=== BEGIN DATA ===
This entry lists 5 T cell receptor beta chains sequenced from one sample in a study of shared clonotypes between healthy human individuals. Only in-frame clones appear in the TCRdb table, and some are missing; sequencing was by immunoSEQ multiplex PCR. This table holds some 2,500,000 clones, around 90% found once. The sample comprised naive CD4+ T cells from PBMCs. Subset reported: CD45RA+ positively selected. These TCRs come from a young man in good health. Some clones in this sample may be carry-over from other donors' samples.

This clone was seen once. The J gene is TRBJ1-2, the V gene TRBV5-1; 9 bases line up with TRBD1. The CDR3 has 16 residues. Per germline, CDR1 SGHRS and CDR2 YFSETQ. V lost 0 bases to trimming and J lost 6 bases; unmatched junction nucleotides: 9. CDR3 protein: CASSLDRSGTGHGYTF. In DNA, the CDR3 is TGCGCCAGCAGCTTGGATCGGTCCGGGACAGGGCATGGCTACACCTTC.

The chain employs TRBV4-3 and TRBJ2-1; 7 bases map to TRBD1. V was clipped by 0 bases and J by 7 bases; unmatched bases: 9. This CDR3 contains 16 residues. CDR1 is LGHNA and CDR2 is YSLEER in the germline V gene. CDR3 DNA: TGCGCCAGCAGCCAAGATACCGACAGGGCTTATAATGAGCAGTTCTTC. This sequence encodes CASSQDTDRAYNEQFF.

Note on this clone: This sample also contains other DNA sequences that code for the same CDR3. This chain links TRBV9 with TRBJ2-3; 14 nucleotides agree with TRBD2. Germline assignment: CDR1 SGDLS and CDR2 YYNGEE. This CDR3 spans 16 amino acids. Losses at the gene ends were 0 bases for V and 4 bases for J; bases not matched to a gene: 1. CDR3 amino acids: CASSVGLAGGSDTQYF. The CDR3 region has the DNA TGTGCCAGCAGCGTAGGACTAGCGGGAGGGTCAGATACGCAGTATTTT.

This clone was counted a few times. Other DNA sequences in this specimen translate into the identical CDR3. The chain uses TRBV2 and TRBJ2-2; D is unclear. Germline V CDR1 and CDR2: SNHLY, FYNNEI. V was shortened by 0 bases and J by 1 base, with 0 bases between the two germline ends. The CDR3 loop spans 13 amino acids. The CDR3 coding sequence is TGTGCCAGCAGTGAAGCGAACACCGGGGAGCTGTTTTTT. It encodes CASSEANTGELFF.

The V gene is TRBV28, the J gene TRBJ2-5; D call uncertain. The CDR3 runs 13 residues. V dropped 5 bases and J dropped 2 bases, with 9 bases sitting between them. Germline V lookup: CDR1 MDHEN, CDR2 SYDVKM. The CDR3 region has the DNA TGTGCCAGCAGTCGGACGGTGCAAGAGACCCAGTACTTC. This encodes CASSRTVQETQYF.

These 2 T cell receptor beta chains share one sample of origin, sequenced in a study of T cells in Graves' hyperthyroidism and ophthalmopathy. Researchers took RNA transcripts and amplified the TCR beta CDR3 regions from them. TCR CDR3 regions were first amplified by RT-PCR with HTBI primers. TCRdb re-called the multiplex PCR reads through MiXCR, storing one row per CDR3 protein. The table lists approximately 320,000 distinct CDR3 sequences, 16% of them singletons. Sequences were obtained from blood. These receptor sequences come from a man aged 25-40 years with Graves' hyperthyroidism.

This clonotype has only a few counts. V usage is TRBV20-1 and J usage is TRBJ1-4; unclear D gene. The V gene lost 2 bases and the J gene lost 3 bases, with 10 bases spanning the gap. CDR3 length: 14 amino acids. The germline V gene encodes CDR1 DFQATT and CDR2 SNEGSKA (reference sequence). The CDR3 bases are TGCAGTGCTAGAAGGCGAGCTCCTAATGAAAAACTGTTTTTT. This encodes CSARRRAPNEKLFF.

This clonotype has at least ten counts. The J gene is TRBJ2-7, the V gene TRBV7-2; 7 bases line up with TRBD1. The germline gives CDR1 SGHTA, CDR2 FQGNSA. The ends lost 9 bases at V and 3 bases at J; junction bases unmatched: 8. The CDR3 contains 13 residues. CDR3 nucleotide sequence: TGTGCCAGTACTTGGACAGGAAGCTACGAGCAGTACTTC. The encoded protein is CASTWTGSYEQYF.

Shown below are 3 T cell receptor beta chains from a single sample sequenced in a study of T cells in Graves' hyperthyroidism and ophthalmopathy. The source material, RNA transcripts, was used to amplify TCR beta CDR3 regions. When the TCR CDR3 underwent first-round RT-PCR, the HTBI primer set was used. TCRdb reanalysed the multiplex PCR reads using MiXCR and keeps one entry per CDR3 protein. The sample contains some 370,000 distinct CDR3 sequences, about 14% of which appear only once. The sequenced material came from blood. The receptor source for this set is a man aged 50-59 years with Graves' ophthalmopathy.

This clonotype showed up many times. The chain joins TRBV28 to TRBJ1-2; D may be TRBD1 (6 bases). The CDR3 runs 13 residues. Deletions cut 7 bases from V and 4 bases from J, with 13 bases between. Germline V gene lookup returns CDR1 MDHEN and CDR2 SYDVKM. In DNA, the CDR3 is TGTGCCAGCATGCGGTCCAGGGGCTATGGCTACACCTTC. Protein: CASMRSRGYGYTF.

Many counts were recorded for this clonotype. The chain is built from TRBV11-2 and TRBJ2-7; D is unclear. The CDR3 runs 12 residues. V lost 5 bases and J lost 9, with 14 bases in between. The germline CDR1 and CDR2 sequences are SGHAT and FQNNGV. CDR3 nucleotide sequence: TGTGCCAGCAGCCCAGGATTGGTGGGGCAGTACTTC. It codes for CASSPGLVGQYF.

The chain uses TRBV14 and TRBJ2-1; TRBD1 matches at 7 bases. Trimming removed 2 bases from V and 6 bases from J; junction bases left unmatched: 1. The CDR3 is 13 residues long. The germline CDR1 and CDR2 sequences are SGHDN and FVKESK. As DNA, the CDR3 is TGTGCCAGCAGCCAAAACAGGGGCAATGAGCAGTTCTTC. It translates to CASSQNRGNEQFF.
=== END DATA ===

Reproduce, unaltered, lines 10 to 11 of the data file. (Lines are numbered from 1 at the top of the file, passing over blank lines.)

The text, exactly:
Shown below are 3 T cell receptor beta chains from a single sample sequenced in a study of T cells in Graves' hyperthyroidism and ophthalmopathy. The source material, RNA transcripts, was used to amplify TCR beta CDR3 regions. When the TCR CDR3 underwent first-round RT-PCR, the HTBI primer set was used. TCRdb reanalysed the multiplex PCR reads using MiXCR and keeps one entry per CDR3 protein. The sample contains some 370,000 distinct CDR3 sequences, about 14% of which appear only once. The sequenced material came from blood. The receptor source for this set is a man aged 50-59 years with Graves' ophthalmopathy.

This clonotype showed up many times. The chain joins TRBV28 to TRBJ1-2; D may be TRBD1 (6 bases). The CDR3 runs 13 residues. Deletions cut 7 bases from V and 4 bases from J, with 13 bases between. Germline V gene lookup returns CDR1 MDHEN and CDR2 SYDVKM. In DNA, the CDR3 is TGTGCCAGCATGCGGTCCAGGGGCTATGGCTACACCTTC. Protein: CASMRSRGYGYTF.